Australian Citizen Radio Monitors S.A. Inc.

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A.C.R.M. The MONITORS by Phil Richards.

On the first of July 1977, the first day of legalisation, the Australian Citizen Radio Monitors went on air. It was earlier than anticipated and there was still much to be done, but we at least had official paper work, report forms and a basic concept to work with. My call sign then was "ACRM 6." We had no areas or regions and everyone used the prefix ACRM. Some of us had jobs that allowed us to monitor during the daytime so we had very good coverage, both in area and time span. At home the base station radios were rarely turned off, with the women, in most cases our wives, monitoring during the day and then, once home, we took over. When we went to bed the radios were still on and we devised some fairly elaborate switch gear and extension speakers to accommodate our "hobby."

Licences, as promised, were issued and those who went and waited in a queue were rewarded with a call sign but for those who didn't and opted to post their applications in, the wait was about to start again. The Radio Inspectors, most of them Amateurs, decided to go on strike in what we believed to be a protest over losing the battle. Whatever the reason, no more licences were issued again until September.

After legalisation, there was a noticeable drop in applications for membership.   It was heard said, "Now that it's legal, who needs a club anyway?" We had suspected for a long time that many of the members only joined because they felt safer being in a club and this confirmed it. At the conclusion, there were 801 members on the club register and we had seen a total of 1076 members go through the books. For those of us who had made ACRM our lives for the last two and a half years, we were looking for a long earned rest and we didn't care if the numbers dropped or not. The magazine, not including the two days my wife Chris spent addressing the 900 odd envelopes, now took ten people, two full nights and well into the mornings, to write, print and collate.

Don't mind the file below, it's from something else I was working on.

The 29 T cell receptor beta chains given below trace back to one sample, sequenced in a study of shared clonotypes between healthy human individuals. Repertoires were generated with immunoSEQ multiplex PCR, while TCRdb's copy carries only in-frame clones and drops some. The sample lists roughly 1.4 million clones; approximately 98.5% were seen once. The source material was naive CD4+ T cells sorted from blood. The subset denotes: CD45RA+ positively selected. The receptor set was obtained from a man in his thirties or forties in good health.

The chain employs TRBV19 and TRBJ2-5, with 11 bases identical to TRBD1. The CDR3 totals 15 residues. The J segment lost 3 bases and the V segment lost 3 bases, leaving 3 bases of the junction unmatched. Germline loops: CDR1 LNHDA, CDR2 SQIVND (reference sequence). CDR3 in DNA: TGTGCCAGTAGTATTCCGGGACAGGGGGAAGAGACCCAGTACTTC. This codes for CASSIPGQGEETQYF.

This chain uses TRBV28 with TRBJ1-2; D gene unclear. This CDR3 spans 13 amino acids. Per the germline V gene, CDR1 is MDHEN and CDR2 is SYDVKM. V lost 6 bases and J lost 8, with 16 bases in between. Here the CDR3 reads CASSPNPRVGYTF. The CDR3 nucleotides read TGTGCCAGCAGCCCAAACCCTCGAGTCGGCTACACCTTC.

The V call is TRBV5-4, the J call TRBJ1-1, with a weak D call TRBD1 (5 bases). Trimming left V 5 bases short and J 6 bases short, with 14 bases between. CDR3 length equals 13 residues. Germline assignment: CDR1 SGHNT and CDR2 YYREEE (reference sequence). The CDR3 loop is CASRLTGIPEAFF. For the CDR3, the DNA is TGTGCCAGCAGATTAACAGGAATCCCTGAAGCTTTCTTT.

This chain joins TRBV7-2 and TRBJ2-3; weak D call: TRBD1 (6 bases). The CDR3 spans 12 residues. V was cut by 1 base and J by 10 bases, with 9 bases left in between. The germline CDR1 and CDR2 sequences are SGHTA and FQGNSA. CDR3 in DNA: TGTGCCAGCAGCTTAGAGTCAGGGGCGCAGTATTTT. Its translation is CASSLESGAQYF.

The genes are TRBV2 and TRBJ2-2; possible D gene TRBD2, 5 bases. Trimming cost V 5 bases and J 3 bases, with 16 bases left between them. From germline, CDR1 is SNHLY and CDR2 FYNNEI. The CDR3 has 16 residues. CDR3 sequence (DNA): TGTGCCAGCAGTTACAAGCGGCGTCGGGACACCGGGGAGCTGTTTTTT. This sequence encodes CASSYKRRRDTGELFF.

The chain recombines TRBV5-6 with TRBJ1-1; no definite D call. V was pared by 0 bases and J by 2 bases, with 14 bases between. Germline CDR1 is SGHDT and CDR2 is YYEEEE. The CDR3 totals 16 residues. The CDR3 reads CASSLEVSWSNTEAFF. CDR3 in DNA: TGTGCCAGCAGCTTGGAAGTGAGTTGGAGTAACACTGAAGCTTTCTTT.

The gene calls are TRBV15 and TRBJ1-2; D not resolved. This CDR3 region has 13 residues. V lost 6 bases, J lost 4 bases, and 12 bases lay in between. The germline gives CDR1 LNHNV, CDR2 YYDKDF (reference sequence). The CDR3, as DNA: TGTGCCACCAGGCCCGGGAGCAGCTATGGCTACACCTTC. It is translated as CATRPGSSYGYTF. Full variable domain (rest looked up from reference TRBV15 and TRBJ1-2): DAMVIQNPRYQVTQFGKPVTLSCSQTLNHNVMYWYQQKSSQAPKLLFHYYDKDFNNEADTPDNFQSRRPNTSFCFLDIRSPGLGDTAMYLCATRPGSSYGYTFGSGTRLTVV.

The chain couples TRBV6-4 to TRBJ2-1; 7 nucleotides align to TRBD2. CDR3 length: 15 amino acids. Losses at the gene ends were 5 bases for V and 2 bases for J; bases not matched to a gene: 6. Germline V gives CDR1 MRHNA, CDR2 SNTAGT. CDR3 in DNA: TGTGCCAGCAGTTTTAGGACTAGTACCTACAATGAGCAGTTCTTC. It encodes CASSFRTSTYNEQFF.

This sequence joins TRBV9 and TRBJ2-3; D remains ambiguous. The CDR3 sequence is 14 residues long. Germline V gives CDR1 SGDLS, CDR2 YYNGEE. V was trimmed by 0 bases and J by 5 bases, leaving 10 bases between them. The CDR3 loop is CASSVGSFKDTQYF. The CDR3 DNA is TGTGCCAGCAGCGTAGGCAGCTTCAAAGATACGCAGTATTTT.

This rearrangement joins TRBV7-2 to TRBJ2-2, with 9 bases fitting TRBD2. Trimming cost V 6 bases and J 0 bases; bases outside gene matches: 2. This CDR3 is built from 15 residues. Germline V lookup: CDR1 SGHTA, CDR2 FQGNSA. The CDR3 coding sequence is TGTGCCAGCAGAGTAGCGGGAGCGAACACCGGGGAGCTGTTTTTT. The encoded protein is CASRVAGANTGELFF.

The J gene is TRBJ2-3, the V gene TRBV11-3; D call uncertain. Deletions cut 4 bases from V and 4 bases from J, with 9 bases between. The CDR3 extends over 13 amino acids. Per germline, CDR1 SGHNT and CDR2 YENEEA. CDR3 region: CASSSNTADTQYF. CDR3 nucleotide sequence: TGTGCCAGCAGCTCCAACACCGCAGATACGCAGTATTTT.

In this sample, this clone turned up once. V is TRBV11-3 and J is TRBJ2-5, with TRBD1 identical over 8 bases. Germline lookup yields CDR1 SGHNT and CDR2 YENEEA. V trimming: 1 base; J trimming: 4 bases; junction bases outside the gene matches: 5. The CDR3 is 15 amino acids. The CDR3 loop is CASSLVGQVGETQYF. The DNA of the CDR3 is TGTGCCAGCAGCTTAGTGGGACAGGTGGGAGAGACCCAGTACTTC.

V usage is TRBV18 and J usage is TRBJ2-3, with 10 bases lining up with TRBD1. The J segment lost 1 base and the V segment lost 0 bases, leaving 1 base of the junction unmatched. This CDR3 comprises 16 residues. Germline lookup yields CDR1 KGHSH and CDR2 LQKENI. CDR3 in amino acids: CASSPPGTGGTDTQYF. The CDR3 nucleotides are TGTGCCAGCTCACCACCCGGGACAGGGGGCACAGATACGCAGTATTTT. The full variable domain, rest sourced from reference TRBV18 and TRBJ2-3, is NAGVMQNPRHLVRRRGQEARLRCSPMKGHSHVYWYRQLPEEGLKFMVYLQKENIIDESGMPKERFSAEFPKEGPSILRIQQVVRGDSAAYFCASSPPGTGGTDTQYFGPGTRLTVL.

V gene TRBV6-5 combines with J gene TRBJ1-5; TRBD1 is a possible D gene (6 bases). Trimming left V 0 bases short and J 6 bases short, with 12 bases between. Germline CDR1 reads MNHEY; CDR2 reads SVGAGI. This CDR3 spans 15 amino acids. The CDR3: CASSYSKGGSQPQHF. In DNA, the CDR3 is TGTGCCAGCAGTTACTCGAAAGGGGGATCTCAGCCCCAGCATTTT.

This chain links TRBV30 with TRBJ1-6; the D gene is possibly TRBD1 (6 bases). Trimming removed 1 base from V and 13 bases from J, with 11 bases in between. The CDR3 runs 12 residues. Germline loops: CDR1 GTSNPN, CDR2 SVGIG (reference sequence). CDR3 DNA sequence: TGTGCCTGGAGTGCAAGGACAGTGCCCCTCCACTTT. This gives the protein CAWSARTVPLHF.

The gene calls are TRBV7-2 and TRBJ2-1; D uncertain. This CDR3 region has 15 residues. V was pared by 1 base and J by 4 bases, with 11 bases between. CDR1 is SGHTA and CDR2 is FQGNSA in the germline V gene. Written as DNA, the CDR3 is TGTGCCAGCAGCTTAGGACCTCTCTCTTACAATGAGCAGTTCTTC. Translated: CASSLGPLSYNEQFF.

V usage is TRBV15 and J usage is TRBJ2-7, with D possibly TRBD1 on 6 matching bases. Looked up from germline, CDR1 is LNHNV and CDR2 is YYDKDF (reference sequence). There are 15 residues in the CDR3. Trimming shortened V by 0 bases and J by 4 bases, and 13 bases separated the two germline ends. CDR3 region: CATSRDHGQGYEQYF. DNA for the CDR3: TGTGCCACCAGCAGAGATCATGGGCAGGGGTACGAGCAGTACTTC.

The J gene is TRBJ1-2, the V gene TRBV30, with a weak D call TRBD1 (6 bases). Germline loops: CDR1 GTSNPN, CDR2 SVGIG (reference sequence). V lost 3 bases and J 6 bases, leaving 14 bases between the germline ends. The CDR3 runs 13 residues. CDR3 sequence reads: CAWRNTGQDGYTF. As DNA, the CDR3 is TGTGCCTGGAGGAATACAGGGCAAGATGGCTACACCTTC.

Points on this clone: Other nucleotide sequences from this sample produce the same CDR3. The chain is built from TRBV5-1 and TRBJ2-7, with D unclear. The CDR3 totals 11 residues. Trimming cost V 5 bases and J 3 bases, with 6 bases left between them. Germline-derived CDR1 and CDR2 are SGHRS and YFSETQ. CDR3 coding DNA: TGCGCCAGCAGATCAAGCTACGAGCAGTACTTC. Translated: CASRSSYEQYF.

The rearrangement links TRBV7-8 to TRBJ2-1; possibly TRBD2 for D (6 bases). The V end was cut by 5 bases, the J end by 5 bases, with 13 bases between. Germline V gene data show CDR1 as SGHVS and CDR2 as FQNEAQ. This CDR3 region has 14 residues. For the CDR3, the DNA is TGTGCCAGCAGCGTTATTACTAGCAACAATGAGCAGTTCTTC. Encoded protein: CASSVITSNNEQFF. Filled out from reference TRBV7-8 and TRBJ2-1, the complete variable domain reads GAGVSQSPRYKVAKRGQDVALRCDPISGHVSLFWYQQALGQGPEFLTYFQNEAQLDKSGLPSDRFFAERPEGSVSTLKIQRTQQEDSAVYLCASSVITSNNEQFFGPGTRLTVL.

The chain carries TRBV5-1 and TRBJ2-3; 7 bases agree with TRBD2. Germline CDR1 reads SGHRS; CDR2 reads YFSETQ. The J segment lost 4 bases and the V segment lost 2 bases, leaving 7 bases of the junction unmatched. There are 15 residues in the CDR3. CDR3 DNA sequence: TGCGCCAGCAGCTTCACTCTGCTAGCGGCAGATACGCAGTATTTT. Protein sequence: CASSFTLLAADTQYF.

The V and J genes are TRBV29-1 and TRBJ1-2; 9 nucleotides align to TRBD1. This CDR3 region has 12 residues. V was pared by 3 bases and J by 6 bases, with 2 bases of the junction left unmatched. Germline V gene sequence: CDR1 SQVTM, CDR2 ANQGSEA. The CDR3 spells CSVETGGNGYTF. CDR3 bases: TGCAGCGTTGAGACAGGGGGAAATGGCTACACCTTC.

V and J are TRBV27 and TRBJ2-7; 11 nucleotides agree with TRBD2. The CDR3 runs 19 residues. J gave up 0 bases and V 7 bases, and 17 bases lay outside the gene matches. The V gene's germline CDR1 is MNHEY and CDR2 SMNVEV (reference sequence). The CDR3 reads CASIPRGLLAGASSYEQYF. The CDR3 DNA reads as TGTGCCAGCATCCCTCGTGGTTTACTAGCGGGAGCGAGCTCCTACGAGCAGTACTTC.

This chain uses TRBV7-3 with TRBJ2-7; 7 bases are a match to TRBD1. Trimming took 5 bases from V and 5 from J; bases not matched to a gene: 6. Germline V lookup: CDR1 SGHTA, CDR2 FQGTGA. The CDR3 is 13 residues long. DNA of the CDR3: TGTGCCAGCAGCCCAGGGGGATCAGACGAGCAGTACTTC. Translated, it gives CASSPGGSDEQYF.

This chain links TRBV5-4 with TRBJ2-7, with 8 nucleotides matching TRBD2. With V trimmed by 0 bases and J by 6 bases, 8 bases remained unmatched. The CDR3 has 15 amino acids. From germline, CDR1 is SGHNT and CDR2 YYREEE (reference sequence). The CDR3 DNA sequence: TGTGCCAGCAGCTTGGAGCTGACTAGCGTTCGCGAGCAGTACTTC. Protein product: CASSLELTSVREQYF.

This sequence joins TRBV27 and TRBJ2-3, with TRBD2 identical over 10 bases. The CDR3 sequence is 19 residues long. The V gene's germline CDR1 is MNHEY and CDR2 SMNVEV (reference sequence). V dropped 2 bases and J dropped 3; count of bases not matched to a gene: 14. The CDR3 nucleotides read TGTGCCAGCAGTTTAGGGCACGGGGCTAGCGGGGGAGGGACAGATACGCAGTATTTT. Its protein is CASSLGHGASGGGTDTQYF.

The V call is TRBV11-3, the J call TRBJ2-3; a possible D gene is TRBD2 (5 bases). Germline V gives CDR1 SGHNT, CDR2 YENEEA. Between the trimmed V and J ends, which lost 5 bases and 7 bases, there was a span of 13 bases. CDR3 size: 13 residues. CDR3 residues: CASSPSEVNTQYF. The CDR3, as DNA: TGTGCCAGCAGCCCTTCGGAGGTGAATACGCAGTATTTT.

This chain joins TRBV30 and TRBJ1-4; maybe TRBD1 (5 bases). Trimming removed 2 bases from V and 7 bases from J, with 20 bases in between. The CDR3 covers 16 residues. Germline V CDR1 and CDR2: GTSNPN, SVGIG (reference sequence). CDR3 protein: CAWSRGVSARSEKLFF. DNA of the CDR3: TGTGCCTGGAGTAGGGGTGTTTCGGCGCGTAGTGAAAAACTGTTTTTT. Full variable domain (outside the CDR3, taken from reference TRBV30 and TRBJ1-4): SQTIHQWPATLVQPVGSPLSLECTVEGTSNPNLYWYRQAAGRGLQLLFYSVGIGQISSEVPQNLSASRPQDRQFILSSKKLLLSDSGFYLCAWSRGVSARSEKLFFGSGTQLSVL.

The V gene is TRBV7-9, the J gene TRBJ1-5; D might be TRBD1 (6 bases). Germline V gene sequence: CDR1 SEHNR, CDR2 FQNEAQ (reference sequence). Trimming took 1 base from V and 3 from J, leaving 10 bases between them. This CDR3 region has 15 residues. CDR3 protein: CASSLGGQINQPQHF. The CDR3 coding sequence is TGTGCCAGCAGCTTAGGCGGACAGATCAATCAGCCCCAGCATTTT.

On the 17th of July, the monitors in Gawler got the green light from Ray Farmer and for the first time we had a fully co-ordinated 24-hour monitoring service. Their call sign numbers remained unchanged but they now used the prefix Gawler ACRM.

What happened next was a surprise to us all. For nearly 3 years we had talked about the three aims of ACRM, we had achieved those aims and we had prepared for the end. but at the ACRM (Movement) meeting in August 1977, the vote to disband was by no means unanimous. People had made new friends, they had been through thick and thin together and through their club they were doing something important. They had no intention of giving it up now.